Ethiopia at Tokyo Olympics: How to Watch Track and Field Live

Local time in Japan is 13 hours ahead of Eastern time and 16 hours ahead of Pacific time in the United States. As you’ll see in the examples of our must-watch races below, the time differences will make for some early morning or late evening viewing if you want to see events live. (Getty Images)

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Plus, our picks for five must-watch races at the Games.

Watching what you want when you want might not be simple, because NBC’s coverage will be spread across several of the network’s channels and properties, including Peacock, USA, NBCSN, NBCOlympics.com, NBCSports.com, and, for good measure, the NBC Sports app.

Also, local time in Japan is 13 hours ahead of Eastern time and 16 hours ahead of Pacific time in the United States. As you’ll see in the examples of our must-watch races below, the time differences will make for some early morning or late evening viewing if you want to see events live.

Your best bet to knowing what will be shown where and when is to check NBCOlympics.com daily. The schedule there will be regularly updated.

Women’s 10,000 Meters

Final: 7:45 p.m. local, Saturday, 8/7; 6:45 a.m. Eastern/3:45 a.m. Pacific


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We try to use the word “epic” sparingly, but it’s fair to say this race should be one of the epic match-ups in any sport of the Games. The top two contenders: Reigning world champion Sifan Hassan of Holland, who ran 29:06.82 on June 6 to break the world record, and Letesenbet Gidey of Ethiopia, who broke Hassan’s record just two days later in 29:01.03.

The two met have met before at the distance, in the 2019 World Championships. There, Hassan seemed on another level from the rest of the world and easily handled Gidey’s attempt to break her over the final four laps. (At that meet, Hassan also won the 1500, an unprecedented double-gold haul in modern times.) But Gidey was 21 at that time, and now has another two years of international experience. Given Hassan’s prowess at 1500 meters, Gidey will likely try the same tactic as in 2019, a long drive over the last four or five laps. Hassan needed a 4:18 final mile last time to beat Gidey. Will they close even faster in Tokyo?

U.S. Trials champion Emily Sisson is unlikely to get caught up in Hassan-Gidey fireworks. But if the weather cooperates, she could threaten the American record of 30:13.17 that her occasional training partner, Molly Huddle, set while finishing sixth at the 2016 Games.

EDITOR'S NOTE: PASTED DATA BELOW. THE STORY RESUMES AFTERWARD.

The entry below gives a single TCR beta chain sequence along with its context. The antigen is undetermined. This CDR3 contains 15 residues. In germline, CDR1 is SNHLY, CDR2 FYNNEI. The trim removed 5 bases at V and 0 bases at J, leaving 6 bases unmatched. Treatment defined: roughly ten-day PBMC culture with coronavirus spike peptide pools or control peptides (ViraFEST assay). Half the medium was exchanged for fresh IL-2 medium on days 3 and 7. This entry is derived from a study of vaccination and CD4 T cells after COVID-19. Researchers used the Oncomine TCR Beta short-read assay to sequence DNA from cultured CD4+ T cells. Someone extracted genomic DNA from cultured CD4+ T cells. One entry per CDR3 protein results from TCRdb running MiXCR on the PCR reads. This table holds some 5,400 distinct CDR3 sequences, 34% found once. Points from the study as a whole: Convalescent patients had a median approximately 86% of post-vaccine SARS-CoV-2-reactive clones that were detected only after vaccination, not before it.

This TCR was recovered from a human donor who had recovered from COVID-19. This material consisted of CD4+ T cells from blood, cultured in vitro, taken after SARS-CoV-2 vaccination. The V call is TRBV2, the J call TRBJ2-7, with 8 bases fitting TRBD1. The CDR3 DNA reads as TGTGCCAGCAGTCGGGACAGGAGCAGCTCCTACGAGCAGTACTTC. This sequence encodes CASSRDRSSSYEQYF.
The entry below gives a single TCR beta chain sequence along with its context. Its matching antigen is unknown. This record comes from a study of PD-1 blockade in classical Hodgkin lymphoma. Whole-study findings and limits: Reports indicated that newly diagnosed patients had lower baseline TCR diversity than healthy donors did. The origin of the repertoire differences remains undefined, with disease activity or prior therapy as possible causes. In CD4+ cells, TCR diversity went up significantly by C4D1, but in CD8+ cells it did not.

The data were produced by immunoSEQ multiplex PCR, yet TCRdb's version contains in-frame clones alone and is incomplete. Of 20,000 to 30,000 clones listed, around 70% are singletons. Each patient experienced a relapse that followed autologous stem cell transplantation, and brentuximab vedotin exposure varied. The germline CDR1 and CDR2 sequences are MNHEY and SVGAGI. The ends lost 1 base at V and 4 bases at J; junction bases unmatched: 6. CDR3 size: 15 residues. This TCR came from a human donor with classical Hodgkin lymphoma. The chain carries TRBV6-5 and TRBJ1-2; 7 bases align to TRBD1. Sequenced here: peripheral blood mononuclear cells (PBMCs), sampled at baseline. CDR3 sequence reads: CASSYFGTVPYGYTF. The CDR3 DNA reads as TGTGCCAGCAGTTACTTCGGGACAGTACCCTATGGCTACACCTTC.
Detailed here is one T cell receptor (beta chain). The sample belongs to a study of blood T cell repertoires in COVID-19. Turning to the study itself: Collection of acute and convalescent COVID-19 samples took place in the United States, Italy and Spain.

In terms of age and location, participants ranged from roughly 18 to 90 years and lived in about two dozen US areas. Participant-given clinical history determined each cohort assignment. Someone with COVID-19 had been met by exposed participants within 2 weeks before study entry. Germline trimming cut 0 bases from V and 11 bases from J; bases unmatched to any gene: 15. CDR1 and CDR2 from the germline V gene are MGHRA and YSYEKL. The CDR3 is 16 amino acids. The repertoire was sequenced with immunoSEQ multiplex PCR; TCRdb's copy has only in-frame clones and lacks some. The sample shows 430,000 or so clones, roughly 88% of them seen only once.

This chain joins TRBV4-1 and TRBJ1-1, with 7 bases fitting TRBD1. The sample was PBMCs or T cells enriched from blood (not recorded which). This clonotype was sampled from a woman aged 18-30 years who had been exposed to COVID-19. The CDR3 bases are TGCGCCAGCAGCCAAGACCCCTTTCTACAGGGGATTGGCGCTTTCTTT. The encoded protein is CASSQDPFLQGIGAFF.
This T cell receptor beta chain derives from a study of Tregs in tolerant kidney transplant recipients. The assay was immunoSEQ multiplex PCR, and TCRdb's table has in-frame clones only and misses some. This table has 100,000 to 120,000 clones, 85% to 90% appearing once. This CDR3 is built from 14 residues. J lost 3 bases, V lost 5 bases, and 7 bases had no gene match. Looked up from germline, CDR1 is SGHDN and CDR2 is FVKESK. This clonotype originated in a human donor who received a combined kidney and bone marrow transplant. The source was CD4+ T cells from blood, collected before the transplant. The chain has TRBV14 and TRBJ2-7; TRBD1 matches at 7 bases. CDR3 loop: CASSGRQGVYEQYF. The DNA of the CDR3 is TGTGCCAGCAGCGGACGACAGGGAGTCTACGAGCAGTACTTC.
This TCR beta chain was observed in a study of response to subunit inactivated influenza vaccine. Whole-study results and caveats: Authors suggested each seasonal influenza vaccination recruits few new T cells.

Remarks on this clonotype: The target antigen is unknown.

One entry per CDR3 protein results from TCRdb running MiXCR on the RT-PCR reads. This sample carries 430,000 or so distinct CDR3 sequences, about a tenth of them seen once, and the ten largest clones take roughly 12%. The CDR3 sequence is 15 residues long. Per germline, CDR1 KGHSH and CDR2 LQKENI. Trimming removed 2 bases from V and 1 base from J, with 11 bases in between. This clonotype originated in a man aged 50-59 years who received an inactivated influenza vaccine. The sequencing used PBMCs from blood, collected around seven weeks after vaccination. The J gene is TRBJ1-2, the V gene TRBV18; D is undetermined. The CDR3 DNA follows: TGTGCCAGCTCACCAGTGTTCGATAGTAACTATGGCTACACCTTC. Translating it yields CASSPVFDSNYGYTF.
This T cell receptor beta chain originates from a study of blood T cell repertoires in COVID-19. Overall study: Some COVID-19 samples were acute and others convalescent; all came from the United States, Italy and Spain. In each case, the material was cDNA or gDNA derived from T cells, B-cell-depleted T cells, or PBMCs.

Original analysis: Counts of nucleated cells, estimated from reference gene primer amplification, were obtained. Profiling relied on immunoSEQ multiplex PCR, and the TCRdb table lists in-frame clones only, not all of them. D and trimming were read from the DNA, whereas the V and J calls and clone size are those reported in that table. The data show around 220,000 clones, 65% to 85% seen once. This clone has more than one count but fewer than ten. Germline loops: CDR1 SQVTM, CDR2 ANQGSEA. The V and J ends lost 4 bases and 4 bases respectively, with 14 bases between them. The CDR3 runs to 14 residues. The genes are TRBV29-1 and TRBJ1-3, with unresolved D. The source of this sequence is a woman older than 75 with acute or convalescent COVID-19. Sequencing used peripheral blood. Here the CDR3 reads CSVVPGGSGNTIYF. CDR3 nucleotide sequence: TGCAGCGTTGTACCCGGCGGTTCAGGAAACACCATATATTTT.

Men’s Marathon

Final: 7 a.m. local, Sunday, 8/8; 6 p.m. Eastern/3 p.m. Pacific, Saturday, 8/7


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A day after the women’s marathon concludes—another highly-anticipated event that takes place at 6 p.m. Eastern on Friday, July 30—the men’s marathon is the final running event of the Games. This race is either one of the most predictable or most unpredictable.

On the predictable hand, there’s the defending champion, Eliud Kipchoge of Kenya, the most accomplished marathoner in history. Did you know that Kipchoge won a marathon in April in 2:04:30? Don’t feel bad if not—the world record-holder and only person to break 2:00 in any conditions is also the first person in history to make a 2:04 marathon unremarkable. Kipchoge has lost only two marathons since taking up the event in 2013.

On the unpredictable hand, consider: One of those losses occurred at London last October. Kipchoge not only lost, but, by his exalted standards, bombed, finishing eighth, more than a minute behind the winner. Kipchoge, age 36, suddenly seemed mortal. There’s built-in unpredictability concerning anyone’s body on marathon day—Kipchoge was undone last fall in London by a clogged ear.

Also, knowing who is in great shape is always difficult because the top marathoners race so seldom. That said, don’t be surprised to see U.S. champion and defending bronze medalist Galen Rupp vie for a medal. And most definitely keep an eye out for one or both of Kengo Suzuki and Suguru Osaka, who hope to give marathon-mad Japan hometown heroes to cheer for late in the race.

Read the full article at runnersworld.com »

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